Journal

I stayed up too late last night being cheeky and throwing the pipeline badge up in my footer, after I had already pushed my updates. As I write more blogs, my site takes longer and longer to build, and I like to verify that I didn’t break anything via mobile after my push. Having the badge in my footer will help me to verify if my pipeline has failed, or if it’s just taking a little longer to “cook.” I have been lucky that, so far, the GitLab runners seem to be very responsive, and I’ve never had to wait very long for my pipeline tasks to get scooped up.

My badge was falling back to alt text with the message, “could not load image,” and I went on a bit of a wild CSS goose chase before finding a Stack Overflow suggestion to check Privacy Badger, which is a Firefox plugin I use. Yup, turns out GitLab was blocked, and granting it access popped the badge up immediately. Now, however, the footer elements smash into each other on mobile, so I’ll need to see how the footer is structured to correct things.

Every few days, I like to try searching for my sites and check out both Google Analytics and Google Search Console. My portfolio is live, even with relatively poor results until I figure out how to get Helmet playing nice, but Learning Log is completely invisible! I figured that it would at least show up somewhere in the list, but ten pages in with “max lepper learning log” yielded absolutely nothing. I know I’ve read about some issues with the site being hosted on GitLabs, and it might be good to add some more DNS rules. Yet, even with what currently appears to be a totally empty site to the google crawlers, my portfolio site (react) at least shows up a few links down, so something odd is going on with the simpler-by-comparison SEO of Learning Log (jekyll). Digging around the Google Search Console, I spotted something that stood out:

User-declared canonical: https://maxlepper.gitlab.io//learning-log/

Well, that doesn’t look correct! Firing up the local environment, I went to the page to inspect the metadata directly:

Hmm, the canonical URL in my development environment looks fine. But on the live site…

An extra slash in my canonical URL

There it is, the extra slash does appear. My suspicion for what is happening is that the default configuration for the local development environment URL (http://localhost:4000) is properly formatted from the beginning, and that I made an error in my configuration file.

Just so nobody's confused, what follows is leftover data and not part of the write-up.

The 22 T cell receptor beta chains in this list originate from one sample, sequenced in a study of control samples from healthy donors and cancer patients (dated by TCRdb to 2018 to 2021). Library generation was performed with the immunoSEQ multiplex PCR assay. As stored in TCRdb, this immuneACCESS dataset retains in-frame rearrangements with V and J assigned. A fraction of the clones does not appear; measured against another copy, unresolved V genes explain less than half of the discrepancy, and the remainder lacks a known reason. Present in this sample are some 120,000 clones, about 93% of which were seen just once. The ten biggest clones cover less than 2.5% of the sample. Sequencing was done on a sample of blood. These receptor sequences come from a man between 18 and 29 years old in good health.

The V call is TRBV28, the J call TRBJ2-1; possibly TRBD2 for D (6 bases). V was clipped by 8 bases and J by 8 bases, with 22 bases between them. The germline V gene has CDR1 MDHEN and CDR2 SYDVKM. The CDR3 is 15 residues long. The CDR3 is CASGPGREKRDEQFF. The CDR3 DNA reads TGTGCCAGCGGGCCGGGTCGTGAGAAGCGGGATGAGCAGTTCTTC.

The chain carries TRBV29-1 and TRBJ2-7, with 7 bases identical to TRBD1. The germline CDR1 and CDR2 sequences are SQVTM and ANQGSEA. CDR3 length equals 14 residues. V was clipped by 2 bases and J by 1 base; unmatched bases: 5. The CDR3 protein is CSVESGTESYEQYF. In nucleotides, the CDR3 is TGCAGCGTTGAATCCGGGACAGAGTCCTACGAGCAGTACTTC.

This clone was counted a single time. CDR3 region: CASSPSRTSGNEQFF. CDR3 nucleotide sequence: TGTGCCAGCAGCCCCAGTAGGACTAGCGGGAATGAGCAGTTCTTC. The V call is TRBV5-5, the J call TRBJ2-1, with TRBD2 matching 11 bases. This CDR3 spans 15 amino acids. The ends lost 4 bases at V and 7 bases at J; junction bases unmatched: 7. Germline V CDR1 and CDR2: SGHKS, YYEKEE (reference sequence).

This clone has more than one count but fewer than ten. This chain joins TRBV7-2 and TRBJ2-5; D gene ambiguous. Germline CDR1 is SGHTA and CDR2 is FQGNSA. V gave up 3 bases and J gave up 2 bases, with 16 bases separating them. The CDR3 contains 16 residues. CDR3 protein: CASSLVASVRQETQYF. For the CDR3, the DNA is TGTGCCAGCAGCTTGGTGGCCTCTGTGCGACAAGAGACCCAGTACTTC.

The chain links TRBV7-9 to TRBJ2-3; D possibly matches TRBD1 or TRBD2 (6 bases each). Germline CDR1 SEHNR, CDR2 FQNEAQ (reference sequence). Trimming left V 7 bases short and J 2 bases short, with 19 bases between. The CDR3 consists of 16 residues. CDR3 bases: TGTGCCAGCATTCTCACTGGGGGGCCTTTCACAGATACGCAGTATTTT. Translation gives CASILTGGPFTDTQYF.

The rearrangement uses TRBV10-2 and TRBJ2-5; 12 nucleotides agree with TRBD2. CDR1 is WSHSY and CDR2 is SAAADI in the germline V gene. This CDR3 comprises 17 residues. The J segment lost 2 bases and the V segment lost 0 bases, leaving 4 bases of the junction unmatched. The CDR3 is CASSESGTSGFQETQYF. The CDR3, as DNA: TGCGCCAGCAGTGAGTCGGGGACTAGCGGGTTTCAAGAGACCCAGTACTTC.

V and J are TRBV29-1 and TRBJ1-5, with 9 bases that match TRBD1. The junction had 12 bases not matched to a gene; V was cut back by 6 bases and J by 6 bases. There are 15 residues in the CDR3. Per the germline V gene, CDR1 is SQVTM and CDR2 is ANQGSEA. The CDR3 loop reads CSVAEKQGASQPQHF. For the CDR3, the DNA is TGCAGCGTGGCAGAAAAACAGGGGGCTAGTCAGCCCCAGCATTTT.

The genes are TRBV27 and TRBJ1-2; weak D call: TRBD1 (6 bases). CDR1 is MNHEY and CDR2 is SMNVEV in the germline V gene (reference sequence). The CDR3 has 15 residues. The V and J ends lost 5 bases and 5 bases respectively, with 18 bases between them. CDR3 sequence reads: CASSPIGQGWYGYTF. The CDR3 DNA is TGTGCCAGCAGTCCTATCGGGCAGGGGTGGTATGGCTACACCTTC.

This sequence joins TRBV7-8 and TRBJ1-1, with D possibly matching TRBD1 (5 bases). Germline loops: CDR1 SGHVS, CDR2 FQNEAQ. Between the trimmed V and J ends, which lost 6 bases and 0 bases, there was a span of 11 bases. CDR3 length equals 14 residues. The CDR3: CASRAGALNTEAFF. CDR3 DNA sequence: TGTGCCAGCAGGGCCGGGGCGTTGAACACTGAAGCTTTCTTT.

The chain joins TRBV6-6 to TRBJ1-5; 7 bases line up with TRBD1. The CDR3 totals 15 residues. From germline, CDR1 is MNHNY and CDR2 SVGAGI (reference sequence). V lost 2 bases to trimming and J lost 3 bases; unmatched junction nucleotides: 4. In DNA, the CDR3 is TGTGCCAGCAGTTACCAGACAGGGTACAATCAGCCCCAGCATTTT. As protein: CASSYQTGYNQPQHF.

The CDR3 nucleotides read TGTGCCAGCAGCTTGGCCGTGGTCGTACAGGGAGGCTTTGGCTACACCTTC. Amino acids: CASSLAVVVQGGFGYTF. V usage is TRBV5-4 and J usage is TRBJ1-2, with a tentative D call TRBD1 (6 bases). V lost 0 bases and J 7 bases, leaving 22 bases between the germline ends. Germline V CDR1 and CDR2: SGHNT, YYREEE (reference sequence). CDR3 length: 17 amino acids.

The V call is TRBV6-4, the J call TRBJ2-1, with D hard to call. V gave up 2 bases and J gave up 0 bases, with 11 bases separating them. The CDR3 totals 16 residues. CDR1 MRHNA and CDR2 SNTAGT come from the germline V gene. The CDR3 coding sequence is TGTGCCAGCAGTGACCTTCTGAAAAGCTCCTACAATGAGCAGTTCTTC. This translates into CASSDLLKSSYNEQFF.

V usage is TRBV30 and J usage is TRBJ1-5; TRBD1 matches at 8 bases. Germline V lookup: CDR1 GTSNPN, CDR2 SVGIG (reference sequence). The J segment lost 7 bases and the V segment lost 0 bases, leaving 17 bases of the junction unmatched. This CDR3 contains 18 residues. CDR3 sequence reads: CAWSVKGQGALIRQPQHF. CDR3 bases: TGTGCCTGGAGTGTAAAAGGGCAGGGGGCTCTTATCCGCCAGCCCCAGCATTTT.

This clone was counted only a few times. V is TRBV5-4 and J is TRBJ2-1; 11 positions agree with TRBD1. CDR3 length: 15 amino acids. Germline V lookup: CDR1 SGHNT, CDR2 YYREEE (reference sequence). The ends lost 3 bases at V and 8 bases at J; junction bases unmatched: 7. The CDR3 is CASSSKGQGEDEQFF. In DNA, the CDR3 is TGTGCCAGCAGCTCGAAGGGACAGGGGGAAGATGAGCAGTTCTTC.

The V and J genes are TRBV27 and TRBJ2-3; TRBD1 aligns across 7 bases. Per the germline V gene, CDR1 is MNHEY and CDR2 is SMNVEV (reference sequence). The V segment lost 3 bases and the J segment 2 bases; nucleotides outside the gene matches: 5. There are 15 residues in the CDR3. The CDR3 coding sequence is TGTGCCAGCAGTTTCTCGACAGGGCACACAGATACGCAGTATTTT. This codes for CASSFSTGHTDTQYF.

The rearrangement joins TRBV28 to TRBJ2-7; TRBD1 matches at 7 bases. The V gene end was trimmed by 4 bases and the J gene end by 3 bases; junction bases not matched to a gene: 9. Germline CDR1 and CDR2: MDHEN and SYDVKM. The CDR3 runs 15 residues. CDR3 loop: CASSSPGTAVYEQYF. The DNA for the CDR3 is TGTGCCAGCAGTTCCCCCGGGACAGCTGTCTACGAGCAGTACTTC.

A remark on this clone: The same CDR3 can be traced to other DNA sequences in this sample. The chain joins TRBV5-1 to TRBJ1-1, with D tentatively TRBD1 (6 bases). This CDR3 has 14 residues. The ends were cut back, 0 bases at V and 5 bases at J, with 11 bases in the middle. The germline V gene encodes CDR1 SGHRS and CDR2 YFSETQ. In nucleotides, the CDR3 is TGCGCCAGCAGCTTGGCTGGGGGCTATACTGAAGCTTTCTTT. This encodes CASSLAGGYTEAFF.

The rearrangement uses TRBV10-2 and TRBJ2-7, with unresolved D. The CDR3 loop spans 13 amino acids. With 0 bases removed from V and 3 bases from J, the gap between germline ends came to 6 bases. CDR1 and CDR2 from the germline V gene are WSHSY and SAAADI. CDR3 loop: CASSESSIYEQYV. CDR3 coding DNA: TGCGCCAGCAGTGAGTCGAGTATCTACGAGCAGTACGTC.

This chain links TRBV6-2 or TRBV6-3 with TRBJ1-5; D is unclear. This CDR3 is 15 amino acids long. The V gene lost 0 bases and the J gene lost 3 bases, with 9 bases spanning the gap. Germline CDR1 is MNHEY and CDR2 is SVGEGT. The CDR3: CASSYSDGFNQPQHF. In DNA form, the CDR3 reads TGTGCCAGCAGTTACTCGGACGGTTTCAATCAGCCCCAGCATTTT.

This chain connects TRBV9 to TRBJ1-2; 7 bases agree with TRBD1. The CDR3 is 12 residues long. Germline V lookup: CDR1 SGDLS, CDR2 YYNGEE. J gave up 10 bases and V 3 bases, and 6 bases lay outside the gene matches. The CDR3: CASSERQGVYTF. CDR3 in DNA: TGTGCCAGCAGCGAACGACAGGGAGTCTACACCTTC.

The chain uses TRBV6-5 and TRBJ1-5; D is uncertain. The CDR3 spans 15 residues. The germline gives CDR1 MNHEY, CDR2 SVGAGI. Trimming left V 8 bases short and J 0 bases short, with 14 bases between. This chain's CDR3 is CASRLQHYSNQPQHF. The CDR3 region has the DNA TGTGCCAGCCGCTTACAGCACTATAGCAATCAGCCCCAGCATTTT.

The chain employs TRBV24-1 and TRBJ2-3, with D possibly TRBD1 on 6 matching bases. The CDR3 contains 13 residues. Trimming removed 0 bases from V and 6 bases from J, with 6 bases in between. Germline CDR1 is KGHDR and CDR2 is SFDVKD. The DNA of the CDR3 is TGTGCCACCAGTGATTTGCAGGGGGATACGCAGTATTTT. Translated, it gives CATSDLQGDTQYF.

Bingo, there’s an extra slash in my URL configuration parameter!

But, now that I feel the issue is fairly narrowed down, does this actually break anything? Adding extra slashes into the URL on the live site seems to still navigate to the correct endpoint! I found a discussion about this issue on Stack Overflow, and it seems like there is some debate over whether or not it is “okay.” My take-away from the thead was that extraneous slashes in the URL has the potential to cause resource routing issues and poor SEO (what I’m experiencing), so correcting the issue will be a good step, regardless if it ultimately corrects my search invisibility. When I push this log tonight, I will verify that the canonical URLs update as intended.

For the footer, I ended up cloning the existing elements and purposing them. This is definitely hackey, but I need to learn more about Sass and Minimia’s structure of importing and setting styles before I will be able to properly set this up. I had attempted to add a second class to the right-hand column with a media query that selectively aligns the contents to the right or left dependent on the screen size. Everything I tried was not get applied to the elements through Firefox Developer Tools, however, even including forcing a color change with !important. I’m sure that it’s something simple I’m missing, and my hope is to continuously improve this site (and fix things like this) as I learn more.

The main body of the blog getting longer and longer with every day, so I would like a quick way to filter the main page content. This was solved with a select box, custom HTML element data values, and a little JavaScript to add or remove hidden tags as the select box value is updated.

With multiple interactive elements, my CSS situation isn’t cutting it, as everything feels like it behaves a little bit differently. I created new interactive color variables to denote both inactive and hover/focus states, and updated all interactive elements to use the consistent colors, states, and transitions. I don’t want to get too flashy with animations, but a subtle 0.3s color change on an element does a nice job of quickly communicating to the user that you can do something by clicking it, I feel. Icons and graphical buttons get a matching background color to the site itself, whereas text boxes and buttons containing text get a soft dark-grey fill to make them stand out better against the background. This is especially noticeable on the Search page, as it is more immediately obvious that the main search bar has focus on page load.

The rest of the evening was pretty busy, and (thanks to self-bullying from my Tasks page) I need to get to bed early to raise my sleep target. I wrapped things up for the day by working on a few more items in the Applied Accessibility Challenges on FreeCodeCamp. With this journal complete, I’m excited to see if I correctly resolve the canonical URL issue!

Tasklist

  • Work towards FreeCodeCamp

Blog Changes

  • Google Search Console claims that my user-declared canonical URL for the landing page is incorrect! Attempt to resolve, adn revisit if unsuccessful
  • Am I declaring canonical URLS in the meta for each page? (Yes! They were wrong, same as above)
  • Footer spacing and updates
  • Allow for optional sorting of landing page by post categories
  • Add styling to post filter
  • Update CSS for all interactive elements for clarity and consistency